Cecily Strong giving a short tribute to Paris on SNL. (Dana Edelson/NBC)

When your job is to be funny, how do you do it in the wake of a tragedy?

The answer, according to “Saturday Night Live”: you don’t.

In an episode that aired the day after the deadly siege in Paris, the show skipped its much-beloved staple, the “cold open.” Often reserved for political sketches, the cold open typically touches on the hottest topic of the moment, the thing that everyone is talking about. This weekend, that topic was undoubtedly the attack that killed at least 129 people Friday night.

[In Paris, a soccer game, an Asian dinner, a concert — and then terror]

There was no joke to be made — instead, Cecily Strong began the show with a message to the city.

“Paris is the city of light, and here in New York City, we know that light will never go out,” she said. “Our love and support is with everyone there tonight. We stand with you.”

She then repeated the sentiment in French.

When you run a comedy show for more than 40 seasons, you’re bound to confront moments like these. When the news is unfunny, raw and emotional, any attempt at making light of the situation can be taken as distasteful. Choosing to ignore what’s happening outside of 30 Rockefeller Plaza, however, could make the show seem out of touch.

By honoring Paris, then letting the show go on, “Saturday Night Live” continued a pattern that has worked for NBC’s audiences for years, most notably in the aftermath of Sept. 11, 2001. The 27th season of SNL was scheduled to premiere less than three weeks after the terrorist attack. Amy Poehler and Seth Meyers, who are household names today, were just beginning their first season.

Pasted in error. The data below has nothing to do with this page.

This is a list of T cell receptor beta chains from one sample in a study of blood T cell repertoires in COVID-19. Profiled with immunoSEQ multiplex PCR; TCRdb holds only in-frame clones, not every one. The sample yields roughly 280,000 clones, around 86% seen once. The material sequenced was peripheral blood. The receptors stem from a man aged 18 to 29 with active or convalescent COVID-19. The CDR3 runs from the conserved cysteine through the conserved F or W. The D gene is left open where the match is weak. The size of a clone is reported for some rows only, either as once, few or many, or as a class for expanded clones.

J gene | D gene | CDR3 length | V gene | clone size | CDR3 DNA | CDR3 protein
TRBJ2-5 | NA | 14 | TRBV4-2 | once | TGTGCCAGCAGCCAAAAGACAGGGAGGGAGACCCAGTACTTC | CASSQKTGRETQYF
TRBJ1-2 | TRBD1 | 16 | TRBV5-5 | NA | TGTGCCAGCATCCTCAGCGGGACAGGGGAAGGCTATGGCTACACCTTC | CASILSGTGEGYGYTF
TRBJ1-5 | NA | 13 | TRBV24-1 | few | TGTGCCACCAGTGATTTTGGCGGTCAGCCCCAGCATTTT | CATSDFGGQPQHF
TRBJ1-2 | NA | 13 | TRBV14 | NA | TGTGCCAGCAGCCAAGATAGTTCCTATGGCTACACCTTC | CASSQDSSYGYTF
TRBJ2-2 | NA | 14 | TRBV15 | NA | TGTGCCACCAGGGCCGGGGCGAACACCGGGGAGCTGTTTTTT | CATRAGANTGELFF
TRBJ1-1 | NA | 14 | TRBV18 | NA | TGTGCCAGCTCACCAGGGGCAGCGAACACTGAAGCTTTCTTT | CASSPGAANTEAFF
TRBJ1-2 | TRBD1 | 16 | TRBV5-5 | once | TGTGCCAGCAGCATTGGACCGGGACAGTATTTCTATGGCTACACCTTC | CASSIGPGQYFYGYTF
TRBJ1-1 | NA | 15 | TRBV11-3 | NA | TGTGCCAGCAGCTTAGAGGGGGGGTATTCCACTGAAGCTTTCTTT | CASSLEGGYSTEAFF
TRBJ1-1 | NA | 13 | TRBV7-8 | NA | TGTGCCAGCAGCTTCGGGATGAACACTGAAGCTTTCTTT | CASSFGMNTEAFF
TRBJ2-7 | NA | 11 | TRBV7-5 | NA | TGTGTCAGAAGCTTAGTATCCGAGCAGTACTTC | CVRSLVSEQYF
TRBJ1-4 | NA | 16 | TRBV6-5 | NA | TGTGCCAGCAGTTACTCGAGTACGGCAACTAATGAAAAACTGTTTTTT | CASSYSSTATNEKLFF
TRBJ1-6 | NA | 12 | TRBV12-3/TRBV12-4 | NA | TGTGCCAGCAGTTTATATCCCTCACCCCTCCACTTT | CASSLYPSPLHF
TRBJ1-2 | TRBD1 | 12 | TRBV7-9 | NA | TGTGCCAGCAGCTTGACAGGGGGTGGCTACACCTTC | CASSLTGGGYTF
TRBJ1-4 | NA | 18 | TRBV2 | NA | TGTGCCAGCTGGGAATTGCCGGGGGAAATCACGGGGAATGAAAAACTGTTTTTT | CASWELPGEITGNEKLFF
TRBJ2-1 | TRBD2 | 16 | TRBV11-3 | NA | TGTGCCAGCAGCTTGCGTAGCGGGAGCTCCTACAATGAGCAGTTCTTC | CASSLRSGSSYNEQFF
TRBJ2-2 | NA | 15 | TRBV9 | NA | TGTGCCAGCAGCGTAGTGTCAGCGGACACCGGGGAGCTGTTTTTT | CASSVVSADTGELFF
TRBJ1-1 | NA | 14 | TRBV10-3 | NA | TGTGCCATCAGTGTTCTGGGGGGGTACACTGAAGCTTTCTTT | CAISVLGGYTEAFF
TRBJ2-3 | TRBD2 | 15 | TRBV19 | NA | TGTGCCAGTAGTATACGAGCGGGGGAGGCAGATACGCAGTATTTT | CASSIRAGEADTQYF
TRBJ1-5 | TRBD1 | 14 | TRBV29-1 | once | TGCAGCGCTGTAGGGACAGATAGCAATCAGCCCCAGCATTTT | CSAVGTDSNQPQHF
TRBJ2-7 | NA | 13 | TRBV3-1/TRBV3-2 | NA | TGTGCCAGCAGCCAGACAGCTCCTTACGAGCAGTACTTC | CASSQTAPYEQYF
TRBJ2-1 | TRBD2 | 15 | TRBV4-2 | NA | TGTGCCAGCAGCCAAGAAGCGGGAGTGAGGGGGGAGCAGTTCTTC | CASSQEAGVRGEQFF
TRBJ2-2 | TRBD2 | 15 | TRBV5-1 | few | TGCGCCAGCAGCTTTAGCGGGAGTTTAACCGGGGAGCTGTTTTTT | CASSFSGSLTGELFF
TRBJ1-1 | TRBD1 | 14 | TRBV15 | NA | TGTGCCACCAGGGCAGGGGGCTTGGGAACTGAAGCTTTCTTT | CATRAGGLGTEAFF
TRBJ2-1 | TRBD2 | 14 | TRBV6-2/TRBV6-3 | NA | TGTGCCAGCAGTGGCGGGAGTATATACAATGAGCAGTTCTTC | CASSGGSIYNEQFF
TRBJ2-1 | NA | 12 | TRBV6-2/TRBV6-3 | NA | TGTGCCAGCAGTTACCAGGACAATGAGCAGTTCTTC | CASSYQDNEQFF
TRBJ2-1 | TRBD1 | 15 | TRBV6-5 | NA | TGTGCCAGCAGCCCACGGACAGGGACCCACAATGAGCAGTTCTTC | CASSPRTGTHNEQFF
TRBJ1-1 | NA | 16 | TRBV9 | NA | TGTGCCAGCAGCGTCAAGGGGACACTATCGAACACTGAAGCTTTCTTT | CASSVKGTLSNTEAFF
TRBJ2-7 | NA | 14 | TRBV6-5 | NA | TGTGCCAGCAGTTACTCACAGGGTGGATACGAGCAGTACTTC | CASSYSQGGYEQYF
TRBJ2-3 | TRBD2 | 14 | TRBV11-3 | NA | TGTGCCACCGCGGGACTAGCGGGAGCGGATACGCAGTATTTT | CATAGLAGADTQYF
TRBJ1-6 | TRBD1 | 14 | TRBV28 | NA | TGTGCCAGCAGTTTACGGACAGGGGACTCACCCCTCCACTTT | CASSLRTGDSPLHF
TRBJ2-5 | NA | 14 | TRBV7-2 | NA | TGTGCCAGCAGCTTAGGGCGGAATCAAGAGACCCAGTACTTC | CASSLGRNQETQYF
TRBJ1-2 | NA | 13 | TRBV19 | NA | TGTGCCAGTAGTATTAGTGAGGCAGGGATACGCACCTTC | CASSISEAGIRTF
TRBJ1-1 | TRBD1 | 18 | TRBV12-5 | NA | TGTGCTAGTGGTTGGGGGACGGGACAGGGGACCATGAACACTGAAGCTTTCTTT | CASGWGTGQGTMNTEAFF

The episode opened on then-mayor Rudy Giuliani, surrounded by the policemen and firefighters who had worked at Ground Zero. After a sullen performance of “The Boxer” by Paul Simon, the mayor seemed to sanction the continuation of SNL as a “New York institution” that needs to be up and running to show the city is “open for business.” Creator and producer Lorne Michaels asked him, “Can we be funny?”

Giuliani responded: “Why start now?”

“There was a lot of electricity in the room,” Poehler later said in a Sundance Channel interview. “And a lot of energy, and a lot of people really wanting to feel better.”

After all, that’s what comedy is for — feeling better. Did the cast pull that off last night? Watch the Elizabeth Banks-hosted episode here, or check out our personal favorite moment, when SNL continued to mock the host of the previous week’s lackluster episode, Donald Trump:

“Donald Trump also said ‘If I become president, we’re all going to be saying ‘Merry Christmas’ again,’” Colin Jost said on “Weekend Update.” “Well, I don’t know about that, but we’ll definitely be saying ‘Jesus Christ’ a lot.”

The latest on the tragedy in Paris: 

French officials: Manhunt in Europe for at least 1 suspect ‘directly involved’ in Paris attacks

Obama vows to help France hunt down perpetrators of Paris terror attacks

Recent SNL news: 

Trump’s sorry night on SNL: An overhyped bummer for us all

In season debut of ‘SNL,’ the biggest surprise is that Miley Cyrus is no longer shocking